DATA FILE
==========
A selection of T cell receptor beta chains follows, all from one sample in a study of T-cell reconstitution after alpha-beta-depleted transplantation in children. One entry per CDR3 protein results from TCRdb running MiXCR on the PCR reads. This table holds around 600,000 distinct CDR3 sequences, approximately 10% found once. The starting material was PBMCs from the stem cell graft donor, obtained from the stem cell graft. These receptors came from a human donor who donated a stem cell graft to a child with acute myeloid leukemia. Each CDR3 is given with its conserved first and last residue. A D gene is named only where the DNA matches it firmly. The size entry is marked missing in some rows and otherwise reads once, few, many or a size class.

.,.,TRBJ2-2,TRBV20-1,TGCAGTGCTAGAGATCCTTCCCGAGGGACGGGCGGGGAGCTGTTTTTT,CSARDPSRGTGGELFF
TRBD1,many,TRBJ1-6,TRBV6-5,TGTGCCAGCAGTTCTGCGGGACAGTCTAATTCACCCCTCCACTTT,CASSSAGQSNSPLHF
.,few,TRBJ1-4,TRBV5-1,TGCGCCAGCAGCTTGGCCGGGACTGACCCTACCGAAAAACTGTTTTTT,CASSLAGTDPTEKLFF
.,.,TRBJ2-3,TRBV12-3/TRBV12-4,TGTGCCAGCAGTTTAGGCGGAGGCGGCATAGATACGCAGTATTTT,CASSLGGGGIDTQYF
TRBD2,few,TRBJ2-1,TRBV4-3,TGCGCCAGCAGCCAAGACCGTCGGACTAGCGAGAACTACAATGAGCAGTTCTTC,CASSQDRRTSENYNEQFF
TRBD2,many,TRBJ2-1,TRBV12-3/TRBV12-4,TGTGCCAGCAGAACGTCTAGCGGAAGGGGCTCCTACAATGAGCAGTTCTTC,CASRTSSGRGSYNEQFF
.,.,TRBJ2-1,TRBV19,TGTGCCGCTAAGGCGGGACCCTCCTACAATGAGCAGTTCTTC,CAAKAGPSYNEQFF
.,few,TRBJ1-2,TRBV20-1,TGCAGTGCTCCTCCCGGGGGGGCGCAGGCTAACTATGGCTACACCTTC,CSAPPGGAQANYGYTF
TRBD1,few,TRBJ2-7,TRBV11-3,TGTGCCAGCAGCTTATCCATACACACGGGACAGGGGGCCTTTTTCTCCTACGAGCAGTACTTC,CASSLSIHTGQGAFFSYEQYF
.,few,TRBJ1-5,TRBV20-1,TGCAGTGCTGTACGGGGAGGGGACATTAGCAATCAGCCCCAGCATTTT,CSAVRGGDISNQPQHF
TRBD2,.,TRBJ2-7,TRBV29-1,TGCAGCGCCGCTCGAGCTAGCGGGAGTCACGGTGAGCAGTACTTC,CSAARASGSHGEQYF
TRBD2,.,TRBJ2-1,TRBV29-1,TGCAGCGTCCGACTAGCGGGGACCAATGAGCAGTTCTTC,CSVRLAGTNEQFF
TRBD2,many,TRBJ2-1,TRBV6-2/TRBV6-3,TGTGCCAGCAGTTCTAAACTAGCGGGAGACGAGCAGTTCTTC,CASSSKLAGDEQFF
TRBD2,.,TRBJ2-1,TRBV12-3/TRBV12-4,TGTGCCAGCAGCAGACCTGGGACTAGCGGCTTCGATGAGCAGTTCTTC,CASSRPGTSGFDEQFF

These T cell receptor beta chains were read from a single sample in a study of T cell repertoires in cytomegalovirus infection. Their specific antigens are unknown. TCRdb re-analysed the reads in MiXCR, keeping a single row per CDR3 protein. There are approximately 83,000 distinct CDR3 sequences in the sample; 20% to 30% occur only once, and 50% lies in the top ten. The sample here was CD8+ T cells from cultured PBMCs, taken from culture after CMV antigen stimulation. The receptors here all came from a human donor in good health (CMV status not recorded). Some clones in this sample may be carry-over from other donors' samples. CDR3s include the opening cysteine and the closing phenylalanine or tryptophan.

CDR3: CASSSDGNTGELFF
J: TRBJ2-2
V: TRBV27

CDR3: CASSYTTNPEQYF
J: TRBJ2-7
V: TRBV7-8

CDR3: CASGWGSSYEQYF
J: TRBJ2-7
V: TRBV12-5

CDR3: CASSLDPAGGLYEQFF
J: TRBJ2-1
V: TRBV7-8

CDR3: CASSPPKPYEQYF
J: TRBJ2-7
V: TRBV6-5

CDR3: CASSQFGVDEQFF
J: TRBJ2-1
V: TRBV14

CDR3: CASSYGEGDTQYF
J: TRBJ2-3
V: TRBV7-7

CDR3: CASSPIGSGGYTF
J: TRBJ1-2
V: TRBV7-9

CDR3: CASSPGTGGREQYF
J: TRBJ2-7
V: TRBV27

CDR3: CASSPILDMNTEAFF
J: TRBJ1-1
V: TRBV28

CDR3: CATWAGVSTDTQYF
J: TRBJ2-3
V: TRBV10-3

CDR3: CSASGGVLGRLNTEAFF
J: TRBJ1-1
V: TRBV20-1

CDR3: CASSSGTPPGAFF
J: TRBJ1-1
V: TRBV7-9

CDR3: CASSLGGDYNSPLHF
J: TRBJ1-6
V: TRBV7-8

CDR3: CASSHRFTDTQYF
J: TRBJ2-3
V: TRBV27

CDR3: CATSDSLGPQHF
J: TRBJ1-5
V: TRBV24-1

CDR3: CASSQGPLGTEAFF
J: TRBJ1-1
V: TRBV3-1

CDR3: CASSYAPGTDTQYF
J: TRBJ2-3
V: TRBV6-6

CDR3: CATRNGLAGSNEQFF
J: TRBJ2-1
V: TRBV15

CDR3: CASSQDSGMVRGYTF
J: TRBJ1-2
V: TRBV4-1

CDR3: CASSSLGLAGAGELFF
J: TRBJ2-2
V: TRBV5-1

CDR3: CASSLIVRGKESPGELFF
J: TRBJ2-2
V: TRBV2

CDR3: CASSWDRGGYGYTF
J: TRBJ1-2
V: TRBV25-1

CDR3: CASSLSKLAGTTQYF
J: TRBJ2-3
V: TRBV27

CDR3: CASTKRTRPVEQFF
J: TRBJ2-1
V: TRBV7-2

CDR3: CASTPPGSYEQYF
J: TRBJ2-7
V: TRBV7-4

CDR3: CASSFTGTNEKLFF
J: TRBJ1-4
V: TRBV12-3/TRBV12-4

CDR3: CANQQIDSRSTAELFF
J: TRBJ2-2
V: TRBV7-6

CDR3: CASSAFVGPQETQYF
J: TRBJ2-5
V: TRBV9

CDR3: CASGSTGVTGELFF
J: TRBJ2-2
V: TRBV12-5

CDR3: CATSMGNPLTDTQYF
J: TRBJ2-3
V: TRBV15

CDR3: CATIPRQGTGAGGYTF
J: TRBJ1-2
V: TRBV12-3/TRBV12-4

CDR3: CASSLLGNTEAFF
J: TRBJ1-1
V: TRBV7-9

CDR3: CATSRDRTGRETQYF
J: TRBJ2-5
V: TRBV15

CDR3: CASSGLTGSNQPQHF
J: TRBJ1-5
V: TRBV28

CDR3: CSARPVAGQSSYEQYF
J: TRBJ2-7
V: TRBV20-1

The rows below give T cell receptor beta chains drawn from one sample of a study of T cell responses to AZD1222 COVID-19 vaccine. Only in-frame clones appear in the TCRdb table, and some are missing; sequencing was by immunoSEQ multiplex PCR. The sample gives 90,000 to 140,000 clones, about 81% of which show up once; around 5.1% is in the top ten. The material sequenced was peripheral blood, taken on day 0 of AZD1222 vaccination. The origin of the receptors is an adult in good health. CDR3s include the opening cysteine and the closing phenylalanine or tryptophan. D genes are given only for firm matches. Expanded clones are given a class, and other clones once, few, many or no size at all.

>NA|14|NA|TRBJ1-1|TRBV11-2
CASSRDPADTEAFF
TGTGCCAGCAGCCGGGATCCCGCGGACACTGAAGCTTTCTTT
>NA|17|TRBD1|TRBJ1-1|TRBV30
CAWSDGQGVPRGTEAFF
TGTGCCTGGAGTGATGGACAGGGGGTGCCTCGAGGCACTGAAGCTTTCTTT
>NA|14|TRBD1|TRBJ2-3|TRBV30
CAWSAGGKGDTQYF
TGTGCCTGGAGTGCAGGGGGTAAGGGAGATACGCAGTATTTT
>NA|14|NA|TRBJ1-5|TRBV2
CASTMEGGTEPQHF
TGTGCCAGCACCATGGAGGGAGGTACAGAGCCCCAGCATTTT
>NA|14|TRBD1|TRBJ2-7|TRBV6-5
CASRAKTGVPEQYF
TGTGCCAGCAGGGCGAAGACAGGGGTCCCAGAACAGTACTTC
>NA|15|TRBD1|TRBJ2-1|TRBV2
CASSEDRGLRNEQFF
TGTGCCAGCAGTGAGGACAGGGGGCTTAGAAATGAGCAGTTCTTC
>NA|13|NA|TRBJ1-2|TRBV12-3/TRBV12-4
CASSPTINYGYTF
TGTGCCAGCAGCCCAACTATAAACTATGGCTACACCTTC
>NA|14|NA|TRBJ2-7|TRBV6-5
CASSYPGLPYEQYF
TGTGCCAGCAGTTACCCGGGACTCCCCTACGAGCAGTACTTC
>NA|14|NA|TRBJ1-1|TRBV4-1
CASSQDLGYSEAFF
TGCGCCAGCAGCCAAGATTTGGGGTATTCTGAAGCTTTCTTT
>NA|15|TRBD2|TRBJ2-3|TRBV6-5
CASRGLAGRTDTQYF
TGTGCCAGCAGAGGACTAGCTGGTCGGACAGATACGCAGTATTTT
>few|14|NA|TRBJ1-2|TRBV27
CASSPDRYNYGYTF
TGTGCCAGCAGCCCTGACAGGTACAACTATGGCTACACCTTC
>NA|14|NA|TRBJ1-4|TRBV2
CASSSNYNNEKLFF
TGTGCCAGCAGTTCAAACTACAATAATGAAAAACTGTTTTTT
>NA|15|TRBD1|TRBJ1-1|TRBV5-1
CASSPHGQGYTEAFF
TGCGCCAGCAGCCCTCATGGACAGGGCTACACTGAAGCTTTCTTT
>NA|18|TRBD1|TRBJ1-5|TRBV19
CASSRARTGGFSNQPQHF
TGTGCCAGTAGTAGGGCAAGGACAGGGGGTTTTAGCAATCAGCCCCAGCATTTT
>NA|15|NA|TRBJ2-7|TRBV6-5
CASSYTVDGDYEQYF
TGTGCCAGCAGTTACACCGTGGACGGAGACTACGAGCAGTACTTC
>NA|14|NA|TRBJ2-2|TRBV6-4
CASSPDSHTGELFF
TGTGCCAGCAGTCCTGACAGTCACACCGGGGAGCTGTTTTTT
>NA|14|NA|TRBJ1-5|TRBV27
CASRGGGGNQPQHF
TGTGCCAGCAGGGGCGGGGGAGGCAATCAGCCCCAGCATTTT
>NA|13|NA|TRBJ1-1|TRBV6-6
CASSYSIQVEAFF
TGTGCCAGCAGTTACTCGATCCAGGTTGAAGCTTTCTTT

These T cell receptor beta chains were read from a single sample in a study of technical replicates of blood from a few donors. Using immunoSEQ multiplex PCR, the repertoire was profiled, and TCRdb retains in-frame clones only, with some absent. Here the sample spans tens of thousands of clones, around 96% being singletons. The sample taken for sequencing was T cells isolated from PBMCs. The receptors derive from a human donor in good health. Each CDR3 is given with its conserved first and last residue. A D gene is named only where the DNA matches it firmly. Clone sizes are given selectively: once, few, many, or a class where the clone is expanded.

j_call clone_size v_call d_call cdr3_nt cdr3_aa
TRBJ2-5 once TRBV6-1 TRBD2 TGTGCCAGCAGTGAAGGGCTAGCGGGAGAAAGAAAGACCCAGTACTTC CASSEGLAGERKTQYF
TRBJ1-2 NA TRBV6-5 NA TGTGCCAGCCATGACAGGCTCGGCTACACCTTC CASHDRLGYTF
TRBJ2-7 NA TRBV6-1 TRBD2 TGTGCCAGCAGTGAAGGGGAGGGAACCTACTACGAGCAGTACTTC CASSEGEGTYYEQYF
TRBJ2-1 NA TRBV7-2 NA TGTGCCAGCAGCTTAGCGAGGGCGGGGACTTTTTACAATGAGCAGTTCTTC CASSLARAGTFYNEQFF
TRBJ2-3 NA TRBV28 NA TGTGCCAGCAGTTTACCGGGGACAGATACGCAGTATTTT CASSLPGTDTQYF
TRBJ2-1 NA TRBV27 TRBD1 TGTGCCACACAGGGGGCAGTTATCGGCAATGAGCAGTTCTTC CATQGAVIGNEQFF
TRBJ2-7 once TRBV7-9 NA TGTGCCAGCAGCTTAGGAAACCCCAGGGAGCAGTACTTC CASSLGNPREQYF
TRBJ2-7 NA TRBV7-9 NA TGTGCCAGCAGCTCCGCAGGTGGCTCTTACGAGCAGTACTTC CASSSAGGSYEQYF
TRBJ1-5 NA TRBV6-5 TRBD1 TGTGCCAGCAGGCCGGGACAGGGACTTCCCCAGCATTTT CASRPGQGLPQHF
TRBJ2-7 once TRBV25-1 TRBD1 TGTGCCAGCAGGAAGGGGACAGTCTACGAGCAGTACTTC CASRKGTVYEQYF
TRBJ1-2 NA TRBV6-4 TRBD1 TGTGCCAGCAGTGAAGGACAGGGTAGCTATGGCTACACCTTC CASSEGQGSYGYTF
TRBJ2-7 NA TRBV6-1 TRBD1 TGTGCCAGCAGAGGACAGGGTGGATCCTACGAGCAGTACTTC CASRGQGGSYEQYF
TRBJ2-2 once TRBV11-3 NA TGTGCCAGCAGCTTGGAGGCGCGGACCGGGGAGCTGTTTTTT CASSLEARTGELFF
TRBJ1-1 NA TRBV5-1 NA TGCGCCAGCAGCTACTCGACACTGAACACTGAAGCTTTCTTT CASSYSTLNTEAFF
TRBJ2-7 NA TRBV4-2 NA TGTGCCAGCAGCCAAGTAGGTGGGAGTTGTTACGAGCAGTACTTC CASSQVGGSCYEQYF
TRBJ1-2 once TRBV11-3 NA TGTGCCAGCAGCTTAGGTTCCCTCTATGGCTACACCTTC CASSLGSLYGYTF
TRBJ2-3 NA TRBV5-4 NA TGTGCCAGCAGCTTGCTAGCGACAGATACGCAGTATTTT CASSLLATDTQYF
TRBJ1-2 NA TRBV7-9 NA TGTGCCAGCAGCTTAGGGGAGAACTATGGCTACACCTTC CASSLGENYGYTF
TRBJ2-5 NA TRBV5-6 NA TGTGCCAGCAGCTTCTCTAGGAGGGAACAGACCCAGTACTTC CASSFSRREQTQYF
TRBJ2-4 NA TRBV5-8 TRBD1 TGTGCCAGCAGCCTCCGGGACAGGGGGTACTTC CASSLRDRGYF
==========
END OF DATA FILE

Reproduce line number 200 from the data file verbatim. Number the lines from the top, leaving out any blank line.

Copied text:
TRBJ2-5 NA TRBV5-6 NA TGTGCCAGCAGCTTCTCTAGGAGGGAACAGACCCAGTACTTC CASSFSRREQTQYF